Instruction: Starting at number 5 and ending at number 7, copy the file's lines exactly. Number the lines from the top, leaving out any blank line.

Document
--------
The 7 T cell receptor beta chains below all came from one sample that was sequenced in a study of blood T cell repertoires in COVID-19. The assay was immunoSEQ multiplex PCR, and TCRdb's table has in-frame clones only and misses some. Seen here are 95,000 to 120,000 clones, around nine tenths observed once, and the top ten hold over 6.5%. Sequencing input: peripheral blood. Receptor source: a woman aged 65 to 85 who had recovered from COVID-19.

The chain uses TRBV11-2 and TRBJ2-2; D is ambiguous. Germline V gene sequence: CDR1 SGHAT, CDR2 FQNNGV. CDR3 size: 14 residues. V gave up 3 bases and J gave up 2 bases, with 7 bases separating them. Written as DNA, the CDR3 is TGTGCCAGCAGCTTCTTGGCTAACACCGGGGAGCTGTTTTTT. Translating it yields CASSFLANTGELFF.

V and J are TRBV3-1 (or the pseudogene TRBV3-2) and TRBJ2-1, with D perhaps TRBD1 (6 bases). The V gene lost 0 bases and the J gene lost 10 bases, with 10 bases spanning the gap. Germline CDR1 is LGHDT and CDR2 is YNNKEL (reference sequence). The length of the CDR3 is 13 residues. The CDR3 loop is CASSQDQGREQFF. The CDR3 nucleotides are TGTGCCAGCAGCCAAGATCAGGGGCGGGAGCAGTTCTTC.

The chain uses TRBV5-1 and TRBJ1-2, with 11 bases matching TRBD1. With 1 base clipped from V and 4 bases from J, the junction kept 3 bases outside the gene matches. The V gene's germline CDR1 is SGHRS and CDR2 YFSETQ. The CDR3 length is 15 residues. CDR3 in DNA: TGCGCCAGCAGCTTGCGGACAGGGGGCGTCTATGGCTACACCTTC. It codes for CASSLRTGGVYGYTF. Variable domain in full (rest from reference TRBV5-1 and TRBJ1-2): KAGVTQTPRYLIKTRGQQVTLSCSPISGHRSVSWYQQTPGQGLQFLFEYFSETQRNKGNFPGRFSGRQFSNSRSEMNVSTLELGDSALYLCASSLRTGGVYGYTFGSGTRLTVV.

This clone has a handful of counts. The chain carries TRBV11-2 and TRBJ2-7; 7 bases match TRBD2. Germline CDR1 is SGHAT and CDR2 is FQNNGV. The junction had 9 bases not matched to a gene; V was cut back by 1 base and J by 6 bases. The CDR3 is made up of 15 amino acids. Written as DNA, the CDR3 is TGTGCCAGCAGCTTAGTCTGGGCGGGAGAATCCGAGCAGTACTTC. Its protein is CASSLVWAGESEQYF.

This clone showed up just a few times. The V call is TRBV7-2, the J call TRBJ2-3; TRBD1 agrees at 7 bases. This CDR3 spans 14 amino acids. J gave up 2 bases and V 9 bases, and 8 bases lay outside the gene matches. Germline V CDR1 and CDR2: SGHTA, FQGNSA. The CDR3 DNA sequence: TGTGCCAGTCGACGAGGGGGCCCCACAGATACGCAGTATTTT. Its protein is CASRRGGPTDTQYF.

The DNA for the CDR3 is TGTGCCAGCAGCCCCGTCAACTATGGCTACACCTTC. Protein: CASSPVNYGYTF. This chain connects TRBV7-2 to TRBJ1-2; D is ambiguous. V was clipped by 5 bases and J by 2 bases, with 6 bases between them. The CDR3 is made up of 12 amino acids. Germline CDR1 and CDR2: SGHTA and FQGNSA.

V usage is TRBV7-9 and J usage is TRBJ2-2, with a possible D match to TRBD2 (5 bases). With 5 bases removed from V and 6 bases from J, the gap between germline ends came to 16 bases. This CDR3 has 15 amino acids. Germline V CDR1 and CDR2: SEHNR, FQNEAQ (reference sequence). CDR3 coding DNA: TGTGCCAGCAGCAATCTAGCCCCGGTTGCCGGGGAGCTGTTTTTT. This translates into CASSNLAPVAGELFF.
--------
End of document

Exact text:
This clone has a handful of counts. The chain carries TRBV11-2 and TRBJ2-7; 7 bases match TRBD2. Germline CDR1 is SGHAT and CDR2 is FQNNGV. The junction had 9 bases not matched to a gene; V was cut back by 1 base and J by 6 bases. The CDR3 is made up of 15 amino acids. Written as DNA, the CDR3 is TGTGCCAGCAGCTTAGTCTGGGCGGGAGAATCCGAGCAGTACTTC. Its protein is CASSLVWAGESEQYF.

This clone showed up just a few times. The V call is TRBV7-2, the J call TRBJ2-3; TRBD1 agrees at 7 bases. This CDR3 spans 14 amino acids. J gave up 2 bases and V 9 bases, and 8 bases lay outside the gene matches. Germline V CDR1 and CDR2: SGHTA, FQGNSA. The CDR3 DNA sequence: TGTGCCAGTCGACGAGGGGGCCCCACAGATACGCAGTATTTT. Its protein is CASRRGGPTDTQYF.

The DNA for the CDR3 is TGTGCCAGCAGCCCCGTCAACTATGGCTACACCTTC. Protein: CASSPVNYGYTF. This chain connects TRBV7-2 to TRBJ1-2; D is ambiguous. V was clipped by 5 bases and J by 2 bases, with 6 bases between them. The CDR3 is made up of 12 amino acids. Germline CDR1 and CDR2: SGHTA and FQGNSA.